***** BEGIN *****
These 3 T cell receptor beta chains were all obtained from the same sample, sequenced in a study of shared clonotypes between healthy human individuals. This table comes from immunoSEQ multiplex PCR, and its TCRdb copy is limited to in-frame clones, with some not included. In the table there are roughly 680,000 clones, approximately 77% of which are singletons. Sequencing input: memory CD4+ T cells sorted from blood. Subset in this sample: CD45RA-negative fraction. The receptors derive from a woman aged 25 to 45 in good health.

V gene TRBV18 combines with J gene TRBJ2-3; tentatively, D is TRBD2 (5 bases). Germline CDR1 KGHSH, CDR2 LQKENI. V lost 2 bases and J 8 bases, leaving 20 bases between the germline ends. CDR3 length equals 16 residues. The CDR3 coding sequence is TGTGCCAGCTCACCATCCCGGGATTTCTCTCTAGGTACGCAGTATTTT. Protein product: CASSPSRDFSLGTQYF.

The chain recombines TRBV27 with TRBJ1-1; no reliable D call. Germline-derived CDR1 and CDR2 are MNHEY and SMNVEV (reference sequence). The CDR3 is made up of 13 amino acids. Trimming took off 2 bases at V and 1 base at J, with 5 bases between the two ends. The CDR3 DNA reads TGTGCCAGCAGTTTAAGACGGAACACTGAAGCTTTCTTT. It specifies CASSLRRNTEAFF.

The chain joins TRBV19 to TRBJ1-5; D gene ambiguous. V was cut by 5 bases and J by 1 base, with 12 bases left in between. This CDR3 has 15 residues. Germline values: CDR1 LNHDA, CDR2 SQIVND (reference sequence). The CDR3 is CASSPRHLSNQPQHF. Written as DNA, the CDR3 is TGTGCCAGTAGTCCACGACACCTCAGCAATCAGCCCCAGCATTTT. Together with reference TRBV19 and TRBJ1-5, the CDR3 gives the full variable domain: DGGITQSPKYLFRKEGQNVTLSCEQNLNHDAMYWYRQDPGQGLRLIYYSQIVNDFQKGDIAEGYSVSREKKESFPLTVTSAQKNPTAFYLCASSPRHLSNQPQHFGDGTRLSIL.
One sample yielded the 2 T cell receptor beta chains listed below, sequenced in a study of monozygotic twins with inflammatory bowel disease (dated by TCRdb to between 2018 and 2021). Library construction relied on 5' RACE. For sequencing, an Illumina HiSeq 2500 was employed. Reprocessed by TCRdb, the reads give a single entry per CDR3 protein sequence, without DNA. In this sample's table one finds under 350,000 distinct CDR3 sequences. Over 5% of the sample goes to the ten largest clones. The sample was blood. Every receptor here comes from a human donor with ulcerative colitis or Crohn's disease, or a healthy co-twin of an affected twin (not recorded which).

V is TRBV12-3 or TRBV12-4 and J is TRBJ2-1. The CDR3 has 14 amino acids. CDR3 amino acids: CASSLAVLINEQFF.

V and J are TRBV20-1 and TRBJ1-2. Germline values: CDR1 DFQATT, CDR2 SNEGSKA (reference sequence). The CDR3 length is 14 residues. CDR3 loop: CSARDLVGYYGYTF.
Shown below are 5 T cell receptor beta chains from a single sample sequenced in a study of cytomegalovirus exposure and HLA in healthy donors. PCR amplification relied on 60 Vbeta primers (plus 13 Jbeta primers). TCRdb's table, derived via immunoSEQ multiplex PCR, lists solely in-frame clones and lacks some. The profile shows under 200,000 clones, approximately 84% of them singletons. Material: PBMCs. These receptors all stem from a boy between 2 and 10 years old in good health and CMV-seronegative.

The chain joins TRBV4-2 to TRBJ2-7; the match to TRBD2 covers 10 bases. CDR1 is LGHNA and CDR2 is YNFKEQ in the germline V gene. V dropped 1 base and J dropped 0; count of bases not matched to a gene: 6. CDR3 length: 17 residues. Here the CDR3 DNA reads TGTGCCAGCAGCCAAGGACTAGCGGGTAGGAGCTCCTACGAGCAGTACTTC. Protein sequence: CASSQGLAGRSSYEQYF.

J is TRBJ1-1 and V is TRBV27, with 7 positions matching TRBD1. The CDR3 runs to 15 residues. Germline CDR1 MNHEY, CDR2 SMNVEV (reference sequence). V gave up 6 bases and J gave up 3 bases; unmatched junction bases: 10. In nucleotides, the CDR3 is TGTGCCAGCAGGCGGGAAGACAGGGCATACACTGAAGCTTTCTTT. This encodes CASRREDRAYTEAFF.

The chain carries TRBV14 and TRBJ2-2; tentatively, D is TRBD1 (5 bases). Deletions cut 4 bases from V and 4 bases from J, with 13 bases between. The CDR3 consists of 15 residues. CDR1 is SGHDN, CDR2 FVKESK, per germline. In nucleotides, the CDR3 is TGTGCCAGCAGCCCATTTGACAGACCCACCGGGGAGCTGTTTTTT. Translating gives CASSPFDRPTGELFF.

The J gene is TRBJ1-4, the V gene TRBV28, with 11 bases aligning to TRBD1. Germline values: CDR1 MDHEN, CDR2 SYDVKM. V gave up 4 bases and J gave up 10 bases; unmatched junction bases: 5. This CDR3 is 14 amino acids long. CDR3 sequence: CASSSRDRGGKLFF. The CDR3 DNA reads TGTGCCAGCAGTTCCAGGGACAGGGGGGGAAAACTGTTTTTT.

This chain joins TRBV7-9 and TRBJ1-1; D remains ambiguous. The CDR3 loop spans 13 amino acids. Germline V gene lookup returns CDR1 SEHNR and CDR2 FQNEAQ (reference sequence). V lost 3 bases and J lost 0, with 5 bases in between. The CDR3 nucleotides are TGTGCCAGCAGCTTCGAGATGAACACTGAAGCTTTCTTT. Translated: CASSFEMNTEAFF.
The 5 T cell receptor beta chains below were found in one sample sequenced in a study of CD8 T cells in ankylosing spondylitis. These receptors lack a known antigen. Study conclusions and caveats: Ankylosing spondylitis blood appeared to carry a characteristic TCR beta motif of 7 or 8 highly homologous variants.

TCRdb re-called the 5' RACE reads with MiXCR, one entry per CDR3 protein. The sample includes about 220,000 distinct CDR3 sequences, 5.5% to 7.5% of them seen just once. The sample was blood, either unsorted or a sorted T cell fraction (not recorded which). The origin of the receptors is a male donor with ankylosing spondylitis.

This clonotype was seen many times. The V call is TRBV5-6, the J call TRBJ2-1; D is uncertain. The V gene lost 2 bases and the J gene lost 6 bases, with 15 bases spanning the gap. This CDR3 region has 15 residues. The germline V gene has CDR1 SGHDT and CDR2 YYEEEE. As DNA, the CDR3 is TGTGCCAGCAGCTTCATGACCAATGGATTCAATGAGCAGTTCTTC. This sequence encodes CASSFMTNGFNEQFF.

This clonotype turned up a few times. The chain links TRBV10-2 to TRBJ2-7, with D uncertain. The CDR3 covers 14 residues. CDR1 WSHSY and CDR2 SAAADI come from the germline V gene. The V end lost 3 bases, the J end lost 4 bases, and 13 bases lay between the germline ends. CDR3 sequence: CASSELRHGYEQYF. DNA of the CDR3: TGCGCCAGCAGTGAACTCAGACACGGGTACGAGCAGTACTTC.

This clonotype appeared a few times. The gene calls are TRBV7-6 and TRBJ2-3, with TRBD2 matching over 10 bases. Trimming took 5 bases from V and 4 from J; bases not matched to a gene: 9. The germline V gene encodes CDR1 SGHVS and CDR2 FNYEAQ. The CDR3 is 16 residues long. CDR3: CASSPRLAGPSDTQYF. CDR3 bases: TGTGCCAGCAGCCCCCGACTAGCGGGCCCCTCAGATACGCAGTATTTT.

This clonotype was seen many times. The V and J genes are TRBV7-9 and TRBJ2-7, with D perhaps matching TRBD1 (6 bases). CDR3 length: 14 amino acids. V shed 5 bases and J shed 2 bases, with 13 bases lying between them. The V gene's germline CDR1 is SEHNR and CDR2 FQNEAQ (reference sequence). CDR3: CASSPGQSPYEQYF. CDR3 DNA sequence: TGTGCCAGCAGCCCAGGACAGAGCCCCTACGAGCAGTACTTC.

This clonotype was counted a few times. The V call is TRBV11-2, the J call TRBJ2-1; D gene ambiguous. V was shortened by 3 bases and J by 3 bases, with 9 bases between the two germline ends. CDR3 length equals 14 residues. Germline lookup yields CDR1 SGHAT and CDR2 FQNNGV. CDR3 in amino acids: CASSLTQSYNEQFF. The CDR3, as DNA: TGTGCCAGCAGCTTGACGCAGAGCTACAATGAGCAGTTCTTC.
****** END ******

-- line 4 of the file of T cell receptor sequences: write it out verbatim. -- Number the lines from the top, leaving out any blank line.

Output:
The chain joins TRBV19 to TRBJ1-5; D gene ambiguous. V was cut by 5 bases and J by 1 base, with 12 bases left in between. This CDR3 has 15 residues. Germline values: CDR1 LNHDA, CDR2 SQIVND (reference sequence). The CDR3 is CASSPRHLSNQPQHF. Written as DNA, the CDR3 is TGTGCCAGTAGTCCACGACACCTCAGCAATCAGCCCCAGCATTTT. Together with reference TRBV19 and TRBJ1-5, the CDR3 gives the full variable domain: DGGITQSPKYLFRKEGQNVTLSCEQNLNHDAMYWYRQDPGQGLRLIYYSQIVNDFQKGDIAEGYSVSREKKESFPLTVTSAQKNPTAFYLCASSPRHLSNQPQHFGDGTRLSIL.